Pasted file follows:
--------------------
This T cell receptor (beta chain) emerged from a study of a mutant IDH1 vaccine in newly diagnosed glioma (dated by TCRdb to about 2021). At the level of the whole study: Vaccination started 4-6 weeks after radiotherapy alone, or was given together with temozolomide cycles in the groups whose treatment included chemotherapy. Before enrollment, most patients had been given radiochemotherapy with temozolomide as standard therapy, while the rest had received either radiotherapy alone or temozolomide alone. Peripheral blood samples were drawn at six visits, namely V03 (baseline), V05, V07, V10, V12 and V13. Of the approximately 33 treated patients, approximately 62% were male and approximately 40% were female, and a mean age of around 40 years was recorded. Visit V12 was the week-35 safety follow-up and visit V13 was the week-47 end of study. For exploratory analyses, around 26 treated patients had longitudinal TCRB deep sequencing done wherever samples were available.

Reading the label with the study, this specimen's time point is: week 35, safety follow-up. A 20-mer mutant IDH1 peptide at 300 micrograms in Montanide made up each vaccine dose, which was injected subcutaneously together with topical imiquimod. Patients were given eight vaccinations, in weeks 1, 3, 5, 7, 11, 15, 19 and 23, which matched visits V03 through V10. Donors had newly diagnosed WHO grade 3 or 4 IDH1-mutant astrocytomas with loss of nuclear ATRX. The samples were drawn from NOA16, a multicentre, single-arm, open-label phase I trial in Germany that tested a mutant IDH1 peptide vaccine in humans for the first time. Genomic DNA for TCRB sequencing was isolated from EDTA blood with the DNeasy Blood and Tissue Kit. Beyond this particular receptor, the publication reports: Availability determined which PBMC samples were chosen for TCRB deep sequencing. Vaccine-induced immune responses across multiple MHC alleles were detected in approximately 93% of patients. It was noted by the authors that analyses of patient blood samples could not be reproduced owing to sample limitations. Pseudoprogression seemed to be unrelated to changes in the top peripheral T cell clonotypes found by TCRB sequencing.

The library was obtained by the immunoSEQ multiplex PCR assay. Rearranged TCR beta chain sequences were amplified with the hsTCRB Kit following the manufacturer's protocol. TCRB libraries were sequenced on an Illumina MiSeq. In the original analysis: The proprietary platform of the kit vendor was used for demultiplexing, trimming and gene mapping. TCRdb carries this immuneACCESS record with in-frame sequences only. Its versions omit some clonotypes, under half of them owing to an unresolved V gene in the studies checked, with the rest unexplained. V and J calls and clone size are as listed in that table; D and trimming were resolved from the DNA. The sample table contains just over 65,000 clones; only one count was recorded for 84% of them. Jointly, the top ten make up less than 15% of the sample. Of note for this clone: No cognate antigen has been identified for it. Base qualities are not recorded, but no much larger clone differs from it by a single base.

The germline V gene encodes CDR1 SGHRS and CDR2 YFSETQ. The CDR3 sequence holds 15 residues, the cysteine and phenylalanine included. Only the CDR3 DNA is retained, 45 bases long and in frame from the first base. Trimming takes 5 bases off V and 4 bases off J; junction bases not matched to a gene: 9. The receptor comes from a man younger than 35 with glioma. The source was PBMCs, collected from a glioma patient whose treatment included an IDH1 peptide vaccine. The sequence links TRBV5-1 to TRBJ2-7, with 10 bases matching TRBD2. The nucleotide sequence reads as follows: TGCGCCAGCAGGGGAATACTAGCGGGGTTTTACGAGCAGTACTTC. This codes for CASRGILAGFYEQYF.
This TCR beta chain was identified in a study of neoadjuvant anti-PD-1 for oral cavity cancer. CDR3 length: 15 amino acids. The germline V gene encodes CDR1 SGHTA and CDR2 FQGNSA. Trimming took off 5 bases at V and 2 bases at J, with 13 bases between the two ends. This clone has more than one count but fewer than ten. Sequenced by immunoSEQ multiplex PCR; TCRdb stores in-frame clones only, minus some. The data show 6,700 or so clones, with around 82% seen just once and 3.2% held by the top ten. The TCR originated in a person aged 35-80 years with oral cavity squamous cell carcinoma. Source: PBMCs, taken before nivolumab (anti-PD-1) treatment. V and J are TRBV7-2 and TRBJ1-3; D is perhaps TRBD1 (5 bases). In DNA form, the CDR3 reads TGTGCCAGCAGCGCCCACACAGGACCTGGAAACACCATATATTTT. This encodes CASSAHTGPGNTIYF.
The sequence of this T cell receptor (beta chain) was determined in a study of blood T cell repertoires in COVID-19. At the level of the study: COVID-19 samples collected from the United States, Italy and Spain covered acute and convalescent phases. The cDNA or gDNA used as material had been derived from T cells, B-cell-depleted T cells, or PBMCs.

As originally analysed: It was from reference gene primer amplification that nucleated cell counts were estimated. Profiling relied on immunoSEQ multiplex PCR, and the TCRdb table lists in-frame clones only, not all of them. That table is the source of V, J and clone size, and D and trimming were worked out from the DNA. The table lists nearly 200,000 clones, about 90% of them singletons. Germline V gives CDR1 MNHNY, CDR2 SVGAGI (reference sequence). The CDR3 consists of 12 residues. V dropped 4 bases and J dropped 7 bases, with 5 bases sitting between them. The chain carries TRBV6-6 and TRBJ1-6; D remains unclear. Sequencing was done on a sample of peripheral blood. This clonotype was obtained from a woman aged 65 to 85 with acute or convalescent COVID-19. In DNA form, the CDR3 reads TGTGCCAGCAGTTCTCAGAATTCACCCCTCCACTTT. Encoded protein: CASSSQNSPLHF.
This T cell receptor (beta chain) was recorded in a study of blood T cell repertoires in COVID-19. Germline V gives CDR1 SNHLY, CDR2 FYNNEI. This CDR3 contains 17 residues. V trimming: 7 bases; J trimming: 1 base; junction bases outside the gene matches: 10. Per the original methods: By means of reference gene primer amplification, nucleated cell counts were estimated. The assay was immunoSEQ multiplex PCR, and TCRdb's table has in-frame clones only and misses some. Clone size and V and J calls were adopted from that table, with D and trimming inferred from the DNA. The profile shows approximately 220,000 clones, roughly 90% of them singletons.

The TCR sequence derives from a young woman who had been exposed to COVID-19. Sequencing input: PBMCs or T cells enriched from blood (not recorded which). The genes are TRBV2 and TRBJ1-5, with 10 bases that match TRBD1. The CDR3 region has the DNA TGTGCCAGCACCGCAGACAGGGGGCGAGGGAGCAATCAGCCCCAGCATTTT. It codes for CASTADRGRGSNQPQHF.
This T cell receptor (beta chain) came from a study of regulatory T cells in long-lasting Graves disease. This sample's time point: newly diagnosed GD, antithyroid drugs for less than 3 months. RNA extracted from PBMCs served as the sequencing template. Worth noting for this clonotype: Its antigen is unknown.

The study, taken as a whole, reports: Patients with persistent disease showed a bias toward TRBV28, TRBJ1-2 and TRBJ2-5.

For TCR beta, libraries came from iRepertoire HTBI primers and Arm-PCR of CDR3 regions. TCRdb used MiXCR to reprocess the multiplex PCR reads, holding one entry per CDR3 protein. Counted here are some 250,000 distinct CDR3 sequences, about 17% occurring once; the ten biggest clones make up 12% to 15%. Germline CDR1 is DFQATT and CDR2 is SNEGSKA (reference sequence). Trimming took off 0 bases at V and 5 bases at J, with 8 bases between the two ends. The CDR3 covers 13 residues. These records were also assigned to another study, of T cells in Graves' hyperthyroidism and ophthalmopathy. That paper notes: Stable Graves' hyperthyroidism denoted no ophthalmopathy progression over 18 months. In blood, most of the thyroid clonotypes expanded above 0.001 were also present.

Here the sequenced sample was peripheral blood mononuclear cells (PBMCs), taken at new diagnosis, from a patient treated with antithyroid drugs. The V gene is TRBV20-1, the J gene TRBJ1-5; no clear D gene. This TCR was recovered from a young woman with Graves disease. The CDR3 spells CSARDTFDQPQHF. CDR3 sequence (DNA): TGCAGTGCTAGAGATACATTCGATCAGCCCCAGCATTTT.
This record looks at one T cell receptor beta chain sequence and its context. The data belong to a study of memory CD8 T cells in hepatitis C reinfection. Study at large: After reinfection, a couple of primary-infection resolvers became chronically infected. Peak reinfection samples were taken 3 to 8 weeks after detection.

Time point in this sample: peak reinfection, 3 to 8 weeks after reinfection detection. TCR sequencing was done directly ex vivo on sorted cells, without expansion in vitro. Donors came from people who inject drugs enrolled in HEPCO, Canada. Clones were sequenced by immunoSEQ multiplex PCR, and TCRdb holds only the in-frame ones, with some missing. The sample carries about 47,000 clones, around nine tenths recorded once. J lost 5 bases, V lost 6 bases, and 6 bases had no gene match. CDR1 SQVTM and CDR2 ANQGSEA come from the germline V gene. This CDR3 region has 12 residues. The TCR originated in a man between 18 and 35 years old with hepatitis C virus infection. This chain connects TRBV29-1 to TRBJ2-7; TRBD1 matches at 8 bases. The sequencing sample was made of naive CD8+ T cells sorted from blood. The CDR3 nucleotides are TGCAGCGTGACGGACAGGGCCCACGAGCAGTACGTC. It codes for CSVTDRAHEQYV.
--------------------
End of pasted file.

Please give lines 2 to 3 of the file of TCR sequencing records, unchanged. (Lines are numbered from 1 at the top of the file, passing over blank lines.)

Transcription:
Reading the label with the study, this specimen's time point is: week 35, safety follow-up. A 20-mer mutant IDH1 peptide at 300 micrograms in Montanide made up each vaccine dose, which was injected subcutaneously together with topical imiquimod. Patients were given eight vaccinations, in weeks 1, 3, 5, 7, 11, 15, 19 and 23, which matched visits V03 through V10. Donors had newly diagnosed WHO grade 3 or 4 IDH1-mutant astrocytomas with loss of nuclear ATRX. The samples were drawn from NOA16, a multicentre, single-arm, open-label phase I trial in Germany that tested a mutant IDH1 peptide vaccine in humans for the first time. Genomic DNA for TCRB sequencing was isolated from EDTA blood with the DNeasy Blood and Tissue Kit. Beyond this particular receptor, the publication reports: Availability determined which PBMC samples were chosen for TCRB deep sequencing. Vaccine-induced immune responses across multiple MHC alleles were detected in approximately 93% of patients. It was noted by the authors that analyses of patient blood samples could not be reproduced owing to sample limitations. Pseudoprogression seemed to be unrelated to changes in the top peripheral T cell clonotypes found by TCRB sequencing.

The library was obtained by the immunoSEQ multiplex PCR assay. Rearranged TCR beta chain sequences were amplified with the hsTCRB Kit following the manufacturer's protocol. TCRB libraries were sequenced on an Illumina MiSeq. In the original analysis: The proprietary platform of the kit vendor was used for demultiplexing, trimming and gene mapping. TCRdb carries this immuneACCESS record with in-frame sequences only. Its versions omit some clonotypes, under half of them owing to an unresolved V gene in the studies checked, with the rest unexplained. V and J calls and clone size are as listed in that table; D and trimming were resolved from the DNA. The sample table contains just over 65,000 clones; only one count was recorded for 84% of them. Jointly, the top ten make up less than 15% of the sample. Of note for this clone: No cognate antigen has been identified for it. Base qualities are not recorded, but no much larger clone differs from it by a single base.